FYI: this was under Jack Dorsey not Elon Musk. The Guardian has more on the lawsuit.
The Olympic sport of… cricket?
Indian cricket has conquered the world with the irresistible allure of IPL-style league tournaments—from the UAE to the West Indies. What’s next? Olympian status, of course. According to the Indian Express, the lily-white sport is one of the frontrunners for the US bid for the 2028 Olympics. FYI:
The current proposal is for five teams in each competition, with qualification based on the International Cricket Council’s world rankings. It would be the first Olympic cricket witnessed since a one-off gold medal match in the 1900 Games in Paris.
Why now? We leave you with this:
The current Olympic broadcast rights in India are sold for individual Games and reported to be worth just £15.6 million ($20 million) for Paris 2024. But industry experts have told the Guardian that, depending on the format and the number of guaranteed matches for India, this figure could be worth up to £150 million [$190 million] if cricket is included in LA 2028 and then Brisbane in 2032.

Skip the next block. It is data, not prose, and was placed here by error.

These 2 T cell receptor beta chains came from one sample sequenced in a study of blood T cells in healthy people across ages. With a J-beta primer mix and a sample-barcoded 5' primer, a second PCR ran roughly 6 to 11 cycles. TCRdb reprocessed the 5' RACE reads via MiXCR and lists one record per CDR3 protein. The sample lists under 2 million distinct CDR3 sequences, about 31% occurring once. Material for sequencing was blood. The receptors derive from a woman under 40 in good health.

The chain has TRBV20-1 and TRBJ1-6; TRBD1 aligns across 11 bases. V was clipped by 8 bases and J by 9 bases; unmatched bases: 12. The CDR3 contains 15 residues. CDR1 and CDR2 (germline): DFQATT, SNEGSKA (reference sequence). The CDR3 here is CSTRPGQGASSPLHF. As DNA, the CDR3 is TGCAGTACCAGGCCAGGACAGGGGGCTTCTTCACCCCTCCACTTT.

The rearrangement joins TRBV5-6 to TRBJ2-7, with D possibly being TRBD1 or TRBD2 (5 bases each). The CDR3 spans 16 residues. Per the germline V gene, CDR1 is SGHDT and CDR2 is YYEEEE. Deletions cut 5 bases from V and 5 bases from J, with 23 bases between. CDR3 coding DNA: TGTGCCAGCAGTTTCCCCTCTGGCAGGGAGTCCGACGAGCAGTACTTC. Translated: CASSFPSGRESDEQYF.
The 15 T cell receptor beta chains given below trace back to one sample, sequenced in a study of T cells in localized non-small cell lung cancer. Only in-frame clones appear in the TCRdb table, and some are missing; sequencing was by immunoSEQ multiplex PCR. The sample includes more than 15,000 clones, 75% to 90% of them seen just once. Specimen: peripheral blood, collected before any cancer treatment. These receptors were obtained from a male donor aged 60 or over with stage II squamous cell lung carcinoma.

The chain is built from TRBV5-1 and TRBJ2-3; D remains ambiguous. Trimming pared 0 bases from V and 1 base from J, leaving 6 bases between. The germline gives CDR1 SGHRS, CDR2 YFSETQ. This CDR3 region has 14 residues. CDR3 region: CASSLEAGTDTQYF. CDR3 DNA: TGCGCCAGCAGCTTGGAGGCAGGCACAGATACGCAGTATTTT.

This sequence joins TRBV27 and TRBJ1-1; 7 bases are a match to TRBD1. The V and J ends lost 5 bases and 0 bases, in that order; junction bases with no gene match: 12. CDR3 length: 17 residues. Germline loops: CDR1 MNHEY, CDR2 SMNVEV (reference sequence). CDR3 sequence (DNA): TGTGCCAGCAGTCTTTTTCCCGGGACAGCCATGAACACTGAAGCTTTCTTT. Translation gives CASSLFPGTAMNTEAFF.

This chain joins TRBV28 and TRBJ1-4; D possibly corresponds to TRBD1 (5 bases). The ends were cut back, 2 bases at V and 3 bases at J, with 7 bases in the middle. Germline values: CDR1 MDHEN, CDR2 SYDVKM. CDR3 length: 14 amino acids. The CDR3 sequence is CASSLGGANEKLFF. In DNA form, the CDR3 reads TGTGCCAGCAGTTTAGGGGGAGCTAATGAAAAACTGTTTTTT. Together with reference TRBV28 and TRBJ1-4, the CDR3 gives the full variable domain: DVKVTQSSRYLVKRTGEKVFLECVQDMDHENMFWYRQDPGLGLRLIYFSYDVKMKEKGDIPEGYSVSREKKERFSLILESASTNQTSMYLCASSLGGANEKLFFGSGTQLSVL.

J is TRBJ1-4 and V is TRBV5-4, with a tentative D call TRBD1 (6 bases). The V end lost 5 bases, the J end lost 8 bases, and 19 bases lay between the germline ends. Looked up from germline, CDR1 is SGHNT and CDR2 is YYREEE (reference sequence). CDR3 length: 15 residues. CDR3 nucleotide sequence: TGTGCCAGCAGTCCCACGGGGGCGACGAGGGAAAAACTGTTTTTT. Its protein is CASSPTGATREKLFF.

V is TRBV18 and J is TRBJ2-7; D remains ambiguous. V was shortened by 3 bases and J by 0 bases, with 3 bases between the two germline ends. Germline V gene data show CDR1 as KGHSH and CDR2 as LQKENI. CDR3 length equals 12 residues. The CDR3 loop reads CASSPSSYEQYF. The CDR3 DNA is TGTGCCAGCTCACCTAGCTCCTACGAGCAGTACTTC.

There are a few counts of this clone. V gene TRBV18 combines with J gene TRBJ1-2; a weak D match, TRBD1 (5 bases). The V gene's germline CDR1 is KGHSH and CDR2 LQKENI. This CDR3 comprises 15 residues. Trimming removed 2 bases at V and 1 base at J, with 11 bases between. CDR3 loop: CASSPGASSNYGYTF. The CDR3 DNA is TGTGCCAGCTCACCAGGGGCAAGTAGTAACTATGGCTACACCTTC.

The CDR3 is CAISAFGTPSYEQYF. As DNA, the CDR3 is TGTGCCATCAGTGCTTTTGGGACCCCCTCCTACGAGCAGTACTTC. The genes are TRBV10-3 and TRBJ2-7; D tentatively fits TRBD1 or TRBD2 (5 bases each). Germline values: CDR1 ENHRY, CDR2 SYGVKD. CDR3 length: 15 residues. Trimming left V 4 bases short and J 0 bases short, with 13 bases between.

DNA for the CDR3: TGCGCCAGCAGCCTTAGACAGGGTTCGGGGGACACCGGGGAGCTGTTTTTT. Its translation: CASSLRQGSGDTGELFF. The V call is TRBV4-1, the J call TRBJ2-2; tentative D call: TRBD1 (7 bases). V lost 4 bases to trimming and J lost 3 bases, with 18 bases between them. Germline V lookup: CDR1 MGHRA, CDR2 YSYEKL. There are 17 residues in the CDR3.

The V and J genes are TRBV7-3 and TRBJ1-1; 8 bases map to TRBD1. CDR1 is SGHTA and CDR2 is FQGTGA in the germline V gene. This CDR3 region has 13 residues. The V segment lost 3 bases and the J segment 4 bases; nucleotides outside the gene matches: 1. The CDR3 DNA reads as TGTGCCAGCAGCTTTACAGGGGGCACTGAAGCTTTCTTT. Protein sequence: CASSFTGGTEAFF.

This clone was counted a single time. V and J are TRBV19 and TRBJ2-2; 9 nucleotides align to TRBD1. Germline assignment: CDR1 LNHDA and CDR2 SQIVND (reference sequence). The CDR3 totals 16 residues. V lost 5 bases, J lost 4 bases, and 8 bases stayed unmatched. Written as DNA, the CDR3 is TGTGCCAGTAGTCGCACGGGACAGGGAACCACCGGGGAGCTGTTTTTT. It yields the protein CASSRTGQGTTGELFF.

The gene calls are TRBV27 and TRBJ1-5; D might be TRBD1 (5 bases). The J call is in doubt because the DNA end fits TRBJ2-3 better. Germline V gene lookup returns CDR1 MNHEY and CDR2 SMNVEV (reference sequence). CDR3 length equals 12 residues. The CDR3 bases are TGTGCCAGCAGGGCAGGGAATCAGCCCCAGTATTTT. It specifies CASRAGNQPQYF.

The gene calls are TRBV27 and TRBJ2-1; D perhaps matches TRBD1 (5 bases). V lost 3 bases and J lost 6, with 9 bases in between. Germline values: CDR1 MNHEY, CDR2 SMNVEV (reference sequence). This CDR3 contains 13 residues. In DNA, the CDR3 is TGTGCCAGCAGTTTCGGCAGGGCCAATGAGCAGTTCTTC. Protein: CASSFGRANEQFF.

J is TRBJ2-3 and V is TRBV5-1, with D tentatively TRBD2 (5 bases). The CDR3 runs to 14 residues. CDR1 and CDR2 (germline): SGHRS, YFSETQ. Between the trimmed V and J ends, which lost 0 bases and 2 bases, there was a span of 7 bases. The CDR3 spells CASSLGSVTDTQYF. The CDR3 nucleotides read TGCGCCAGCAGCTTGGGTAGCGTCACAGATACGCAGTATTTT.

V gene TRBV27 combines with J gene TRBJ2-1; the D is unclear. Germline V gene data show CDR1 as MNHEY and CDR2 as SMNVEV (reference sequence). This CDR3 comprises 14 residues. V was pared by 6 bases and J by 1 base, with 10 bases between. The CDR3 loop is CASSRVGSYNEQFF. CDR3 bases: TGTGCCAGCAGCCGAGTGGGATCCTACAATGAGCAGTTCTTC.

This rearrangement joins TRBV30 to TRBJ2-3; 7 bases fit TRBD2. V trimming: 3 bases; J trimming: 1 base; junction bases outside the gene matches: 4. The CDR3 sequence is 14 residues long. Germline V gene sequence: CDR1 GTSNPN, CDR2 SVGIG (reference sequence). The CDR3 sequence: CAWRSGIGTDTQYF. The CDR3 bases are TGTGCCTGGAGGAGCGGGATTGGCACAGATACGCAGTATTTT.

Three things to see
One: The Gautam Gambhir-Virat Kohli feud will never end. Here’s Gambhir giving the finger to fans chanting Kohli’s name. Did we mention that this shit is seriously petty?
Two: Sticking with the cricket theme… Remember Lalit Modi? The IPL founder who had to flee the country due to financial fraud. But that didn’t stop him from attending the third wedding of Harish Salve—the former attorney general of India. Yes, third. Salve is also a member of the committee appointed to make recommendations for the ‘one nation, one election’ proposal. Also on the guest list: Nita Ambani. Salve’s response to the controversy: “Such nonsense.” Watch Modi toasting the happy couple below. (Business Today)
Last not least: Take a gander at the $23 million gold and diamond coin honouring Queen Elizabeth II. Made from almost 8 pounds of gold and some 6,426 diamonds, the basketball-sized disc is one of the most valuable commemorative coins ever. The really amusing bit: it was made by the East India Company. The OG colonialist was dissolved in 1874. But in 2005, an Indian-born businessman Sanjiv Mehta acquired the rights to the name—and the accompanying coat of arms—and relaunched it as a lifestyle brand. (CNN)